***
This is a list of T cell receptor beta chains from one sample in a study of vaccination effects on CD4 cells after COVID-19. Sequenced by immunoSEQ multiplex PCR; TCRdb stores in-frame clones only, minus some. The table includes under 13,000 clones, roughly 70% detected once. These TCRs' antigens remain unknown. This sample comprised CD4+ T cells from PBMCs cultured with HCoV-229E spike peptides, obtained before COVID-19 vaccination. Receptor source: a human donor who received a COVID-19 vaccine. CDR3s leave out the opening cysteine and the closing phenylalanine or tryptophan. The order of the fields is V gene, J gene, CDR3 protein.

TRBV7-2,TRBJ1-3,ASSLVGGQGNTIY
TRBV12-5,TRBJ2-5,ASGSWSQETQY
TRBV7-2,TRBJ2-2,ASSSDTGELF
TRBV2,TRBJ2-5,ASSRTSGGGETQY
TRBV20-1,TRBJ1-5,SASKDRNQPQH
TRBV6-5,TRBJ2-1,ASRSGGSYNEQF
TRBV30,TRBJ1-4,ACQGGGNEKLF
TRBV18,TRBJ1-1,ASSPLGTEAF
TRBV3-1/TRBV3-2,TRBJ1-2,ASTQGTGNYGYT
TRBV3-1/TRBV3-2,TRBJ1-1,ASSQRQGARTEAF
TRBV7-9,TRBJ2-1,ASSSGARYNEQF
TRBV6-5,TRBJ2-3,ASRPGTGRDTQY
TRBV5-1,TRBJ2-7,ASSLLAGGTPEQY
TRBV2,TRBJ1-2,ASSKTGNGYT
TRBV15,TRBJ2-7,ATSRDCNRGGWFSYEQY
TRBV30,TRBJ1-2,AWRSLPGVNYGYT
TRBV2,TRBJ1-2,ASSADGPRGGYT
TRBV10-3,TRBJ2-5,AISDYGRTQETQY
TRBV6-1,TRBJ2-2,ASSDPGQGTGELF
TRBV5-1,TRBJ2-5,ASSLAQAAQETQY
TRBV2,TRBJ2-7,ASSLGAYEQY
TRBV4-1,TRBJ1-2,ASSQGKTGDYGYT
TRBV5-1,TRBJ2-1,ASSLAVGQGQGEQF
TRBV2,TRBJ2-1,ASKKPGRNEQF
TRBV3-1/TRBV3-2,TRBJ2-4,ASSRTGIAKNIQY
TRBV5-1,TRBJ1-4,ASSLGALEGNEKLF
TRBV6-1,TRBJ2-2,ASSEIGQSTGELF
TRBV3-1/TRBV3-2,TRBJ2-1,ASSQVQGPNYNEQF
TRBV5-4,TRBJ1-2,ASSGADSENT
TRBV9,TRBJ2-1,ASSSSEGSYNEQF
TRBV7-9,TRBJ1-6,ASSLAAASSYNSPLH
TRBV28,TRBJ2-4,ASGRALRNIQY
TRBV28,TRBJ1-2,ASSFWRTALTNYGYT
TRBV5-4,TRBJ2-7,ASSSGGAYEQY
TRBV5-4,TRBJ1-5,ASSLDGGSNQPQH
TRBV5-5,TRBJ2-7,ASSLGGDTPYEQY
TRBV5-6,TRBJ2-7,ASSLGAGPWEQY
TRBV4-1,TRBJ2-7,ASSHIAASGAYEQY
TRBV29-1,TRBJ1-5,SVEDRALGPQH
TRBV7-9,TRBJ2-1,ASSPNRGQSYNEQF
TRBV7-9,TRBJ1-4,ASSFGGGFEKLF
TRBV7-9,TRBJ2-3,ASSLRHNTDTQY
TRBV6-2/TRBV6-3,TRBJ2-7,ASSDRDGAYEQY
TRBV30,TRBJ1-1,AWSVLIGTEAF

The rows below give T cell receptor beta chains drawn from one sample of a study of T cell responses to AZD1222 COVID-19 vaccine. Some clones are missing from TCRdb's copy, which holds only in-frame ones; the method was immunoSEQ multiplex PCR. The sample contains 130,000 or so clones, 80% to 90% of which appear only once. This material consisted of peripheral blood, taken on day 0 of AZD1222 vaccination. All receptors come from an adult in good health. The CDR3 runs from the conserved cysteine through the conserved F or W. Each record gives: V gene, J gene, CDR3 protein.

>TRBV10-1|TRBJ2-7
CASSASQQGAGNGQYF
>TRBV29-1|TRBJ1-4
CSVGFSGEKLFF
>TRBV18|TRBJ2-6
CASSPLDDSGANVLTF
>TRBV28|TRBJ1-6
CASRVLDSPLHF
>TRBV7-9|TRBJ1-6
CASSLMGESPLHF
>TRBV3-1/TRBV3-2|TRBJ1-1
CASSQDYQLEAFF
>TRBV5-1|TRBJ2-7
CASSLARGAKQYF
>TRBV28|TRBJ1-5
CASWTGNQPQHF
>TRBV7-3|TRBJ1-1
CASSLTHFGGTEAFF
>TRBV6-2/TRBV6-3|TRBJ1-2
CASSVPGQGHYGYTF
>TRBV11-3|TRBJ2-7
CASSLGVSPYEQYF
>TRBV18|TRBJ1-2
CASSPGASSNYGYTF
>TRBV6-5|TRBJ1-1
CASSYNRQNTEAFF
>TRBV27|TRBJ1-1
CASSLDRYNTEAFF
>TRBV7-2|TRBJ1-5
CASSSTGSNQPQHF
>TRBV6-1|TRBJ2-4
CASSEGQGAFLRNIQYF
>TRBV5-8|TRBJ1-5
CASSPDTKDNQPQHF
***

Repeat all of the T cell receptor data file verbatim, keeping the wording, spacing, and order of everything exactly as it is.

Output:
This is a list of T cell receptor beta chains from one sample in a study of vaccination effects on CD4 cells after COVID-19. Sequenced by immunoSEQ multiplex PCR; TCRdb stores in-frame clones only, minus some. The table includes under 13,000 clones, roughly 70% detected once. These TCRs' antigens remain unknown. This sample comprised CD4+ T cells from PBMCs cultured with HCoV-229E spike peptides, obtained before COVID-19 vaccination. Receptor source: a human donor who received a COVID-19 vaccine. CDR3s leave out the opening cysteine and the closing phenylalanine or tryptophan. The order of the fields is V gene, J gene, CDR3 protein.

TRBV7-2,TRBJ1-3,ASSLVGGQGNTIY
TRBV12-5,TRBJ2-5,ASGSWSQETQY
TRBV7-2,TRBJ2-2,ASSSDTGELF
TRBV2,TRBJ2-5,ASSRTSGGGETQY
TRBV20-1,TRBJ1-5,SASKDRNQPQH
TRBV6-5,TRBJ2-1,ASRSGGSYNEQF
TRBV30,TRBJ1-4,ACQGGGNEKLF
TRBV18,TRBJ1-1,ASSPLGTEAF
TRBV3-1/TRBV3-2,TRBJ1-2,ASTQGTGNYGYT
TRBV3-1/TRBV3-2,TRBJ1-1,ASSQRQGARTEAF
TRBV7-9,TRBJ2-1,ASSSGARYNEQF
TRBV6-5,TRBJ2-3,ASRPGTGRDTQY
TRBV5-1,TRBJ2-7,ASSLLAGGTPEQY
TRBV2,TRBJ1-2,ASSKTGNGYT
TRBV15,TRBJ2-7,ATSRDCNRGGWFSYEQY
TRBV30,TRBJ1-2,AWRSLPGVNYGYT
TRBV2,TRBJ1-2,ASSADGPRGGYT
TRBV10-3,TRBJ2-5,AISDYGRTQETQY
TRBV6-1,TRBJ2-2,ASSDPGQGTGELF
TRBV5-1,TRBJ2-5,ASSLAQAAQETQY
TRBV2,TRBJ2-7,ASSLGAYEQY
TRBV4-1,TRBJ1-2,ASSQGKTGDYGYT
TRBV5-1,TRBJ2-1,ASSLAVGQGQGEQF
TRBV2,TRBJ2-1,ASKKPGRNEQF
TRBV3-1/TRBV3-2,TRBJ2-4,ASSRTGIAKNIQY
TRBV5-1,TRBJ1-4,ASSLGALEGNEKLF
TRBV6-1,TRBJ2-2,ASSEIGQSTGELF
TRBV3-1/TRBV3-2,TRBJ2-1,ASSQVQGPNYNEQF
TRBV5-4,TRBJ1-2,ASSGADSENT
TRBV9,TRBJ2-1,ASSSSEGSYNEQF
TRBV7-9,TRBJ1-6,ASSLAAASSYNSPLH
TRBV28,TRBJ2-4,ASGRALRNIQY
TRBV28,TRBJ1-2,ASSFWRTALTNYGYT
TRBV5-4,TRBJ2-7,ASSSGGAYEQY
TRBV5-4,TRBJ1-5,ASSLDGGSNQPQH
TRBV5-5,TRBJ2-7,ASSLGGDTPYEQY
TRBV5-6,TRBJ2-7,ASSLGAGPWEQY
TRBV4-1,TRBJ2-7,ASSHIAASGAYEQY
TRBV29-1,TRBJ1-5,SVEDRALGPQH
TRBV7-9,TRBJ2-1,ASSPNRGQSYNEQF
TRBV7-9,TRBJ1-4,ASSFGGGFEKLF
TRBV7-9,TRBJ2-3,ASSLRHNTDTQY
TRBV6-2/TRBV6-3,TRBJ2-7,ASSDRDGAYEQY
TRBV30,TRBJ1-1,AWSVLIGTEAF

The rows below give T cell receptor beta chains drawn from one sample of a study of T cell responses to AZD1222 COVID-19 vaccine. Some clones are missing from TCRdb's copy, which holds only in-frame ones; the method was immunoSEQ multiplex PCR. The sample contains 130,000 or so clones, 80% to 90% of which appear only once. This material consisted of peripheral blood, taken on day 0 of AZD1222 vaccination. All receptors come from an adult in good health. The CDR3 runs from the conserved cysteine through the conserved F or W. Each record gives: V gene, J gene, CDR3 protein.

>TRBV10-1|TRBJ2-7
CASSASQQGAGNGQYF
>TRBV29-1|TRBJ1-4
CSVGFSGEKLFF
>TRBV18|TRBJ2-6
CASSPLDDSGANVLTF
>TRBV28|TRBJ1-6
CASRVLDSPLHF
>TRBV7-9|TRBJ1-6
CASSLMGESPLHF
>TRBV3-1/TRBV3-2|TRBJ1-1
CASSQDYQLEAFF
>TRBV5-1|TRBJ2-7
CASSLARGAKQYF
>TRBV28|TRBJ1-5
CASWTGNQPQHF
>TRBV7-3|TRBJ1-1
CASSLTHFGGTEAFF
>TRBV6-2/TRBV6-3|TRBJ1-2
CASSVPGQGHYGYTF
>TRBV11-3|TRBJ2-7
CASSLGVSPYEQYF
>TRBV18|TRBJ1-2
CASSPGASSNYGYTF
>TRBV6-5|TRBJ1-1
CASSYNRQNTEAFF
>TRBV27|TRBJ1-1
CASSLDRYNTEAFF
>TRBV7-2|TRBJ1-5
CASSSTGSNQPQHF
>TRBV6-1|TRBJ2-4
CASSEGQGAFLRNIQYF
>TRBV5-8|TRBJ1-5
CASSPDTKDNQPQHF